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Story highlights

"I believe Barack Obama was born in Hawaii, I accept his birthplace," Pence said

Trump was perhaps the highest-profile "birther" back in 2011

(CNN) —  

Indiana Gov. Mike Pence said Wednesday he believes President Barack Obama was born in the US, drawing a clear distinction with his running mate, Donald Trump, who has declined to say the same.

The Republican vice presidential nominee also declined to weigh in on whether the businessman should apologize for suggesting Obama was not born in the US.

“I believe Barack Obama was born in Hawaii, I accept his birthplace. I just don’t know where he’s coming from on foreign policy and on economics and on Obamacare,” Pence told reporters aboard his campaign plane just after it touched down here.

Pence was asked four times about calls for an apology from Trump, but declined to address the issue, saying: “I think Donald Trump’s record both as a businessman and as a political leader and as a patron in supporting minority efforts, and particularly supporting the advancement of the African-American community, really speaks for itself.”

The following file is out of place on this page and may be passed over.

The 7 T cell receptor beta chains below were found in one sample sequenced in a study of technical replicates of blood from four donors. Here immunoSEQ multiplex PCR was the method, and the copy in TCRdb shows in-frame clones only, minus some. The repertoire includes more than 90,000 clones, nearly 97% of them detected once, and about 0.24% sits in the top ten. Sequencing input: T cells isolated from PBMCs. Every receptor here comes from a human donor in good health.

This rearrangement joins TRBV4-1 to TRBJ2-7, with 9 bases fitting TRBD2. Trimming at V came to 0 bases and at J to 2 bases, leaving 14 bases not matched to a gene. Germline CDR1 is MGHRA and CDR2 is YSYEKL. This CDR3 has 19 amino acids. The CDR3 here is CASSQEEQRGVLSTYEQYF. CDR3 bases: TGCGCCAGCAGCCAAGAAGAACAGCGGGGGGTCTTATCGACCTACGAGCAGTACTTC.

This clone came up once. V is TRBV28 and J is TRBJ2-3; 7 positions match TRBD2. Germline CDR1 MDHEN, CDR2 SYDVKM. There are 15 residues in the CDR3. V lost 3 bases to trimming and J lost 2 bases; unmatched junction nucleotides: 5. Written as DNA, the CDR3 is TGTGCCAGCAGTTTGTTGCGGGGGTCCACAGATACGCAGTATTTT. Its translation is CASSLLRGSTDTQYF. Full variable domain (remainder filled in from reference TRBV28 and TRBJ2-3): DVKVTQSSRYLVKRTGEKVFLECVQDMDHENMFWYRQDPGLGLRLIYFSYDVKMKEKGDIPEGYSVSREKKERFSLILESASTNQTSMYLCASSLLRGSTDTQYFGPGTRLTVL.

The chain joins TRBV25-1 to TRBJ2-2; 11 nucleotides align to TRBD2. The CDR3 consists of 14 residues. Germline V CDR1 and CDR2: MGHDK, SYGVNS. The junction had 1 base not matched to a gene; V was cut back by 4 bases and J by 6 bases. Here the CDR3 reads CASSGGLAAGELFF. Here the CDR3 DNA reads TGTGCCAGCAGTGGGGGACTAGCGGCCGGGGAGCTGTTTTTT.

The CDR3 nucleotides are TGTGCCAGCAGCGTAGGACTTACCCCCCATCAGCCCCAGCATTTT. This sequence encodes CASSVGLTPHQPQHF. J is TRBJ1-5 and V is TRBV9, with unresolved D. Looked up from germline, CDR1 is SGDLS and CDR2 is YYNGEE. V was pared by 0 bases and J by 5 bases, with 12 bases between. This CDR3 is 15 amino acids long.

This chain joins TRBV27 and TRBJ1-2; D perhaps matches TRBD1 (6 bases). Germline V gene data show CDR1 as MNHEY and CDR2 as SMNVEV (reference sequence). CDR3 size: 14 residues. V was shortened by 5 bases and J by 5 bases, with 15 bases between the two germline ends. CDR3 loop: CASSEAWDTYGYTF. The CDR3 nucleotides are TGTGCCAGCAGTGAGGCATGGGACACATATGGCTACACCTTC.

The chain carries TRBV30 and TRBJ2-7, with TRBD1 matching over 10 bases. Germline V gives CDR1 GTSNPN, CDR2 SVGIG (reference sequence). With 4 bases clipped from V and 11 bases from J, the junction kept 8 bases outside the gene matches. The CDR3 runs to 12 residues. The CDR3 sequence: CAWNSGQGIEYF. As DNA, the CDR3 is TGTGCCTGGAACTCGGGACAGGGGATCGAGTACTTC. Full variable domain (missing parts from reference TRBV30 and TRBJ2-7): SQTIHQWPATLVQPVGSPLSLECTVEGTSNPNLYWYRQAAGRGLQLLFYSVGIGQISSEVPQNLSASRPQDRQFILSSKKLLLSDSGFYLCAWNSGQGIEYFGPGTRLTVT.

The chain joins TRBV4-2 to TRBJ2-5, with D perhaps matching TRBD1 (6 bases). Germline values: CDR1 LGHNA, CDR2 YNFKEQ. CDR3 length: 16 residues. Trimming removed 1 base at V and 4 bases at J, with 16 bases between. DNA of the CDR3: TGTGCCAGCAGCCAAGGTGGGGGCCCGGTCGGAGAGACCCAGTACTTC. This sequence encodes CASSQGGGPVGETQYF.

Pence has often drawn parallels between his favorite president, Ronald Reagan, and the businessman. When asked if the so-called “birther” comments have hurt Trump’s ability to attract African-American voters, Pence said the candidate is making his case to Americans of all races.

“Donald Trump, in his candor and in his vision, is expanding the Republican Party as we speak,” Pence said when asked about Reagan’s work to expand the party.

“I think it’s very clear that Republicans, Independents and Democrats are responding to his call to make America great again and I’m very confident that as we continue to make it clear that the vision for America is for every American, regardless of race or creed or color, we’re going to continue to see that,” Pence said.

Trump was perhaps the highest-profile “birther” back in 2011, when he repeatedly raised questions about Obama’s birthplace. The President eventually produced his birth certificate, largely putting the controversy to rest.

Speaking to reporters Monday, Trump said he no longer discusses the matter as it distracts from more pressing issues.

Ben Carson, a top Trump surrogate, told CNN’s Jake Tapper Tuesday that he believed Trump’s appeal among black voters would be improved if he apologized for his role in the controversy.

“I think that would be a good idea, absolutely,” Carson told Tapper.

Pence is in California to attend fundraisers as well as make a speech at the Ronald Reagan Presidential Library outside Los Angeles on Thursday.

CNN’s Ashley Killough contributed to this report.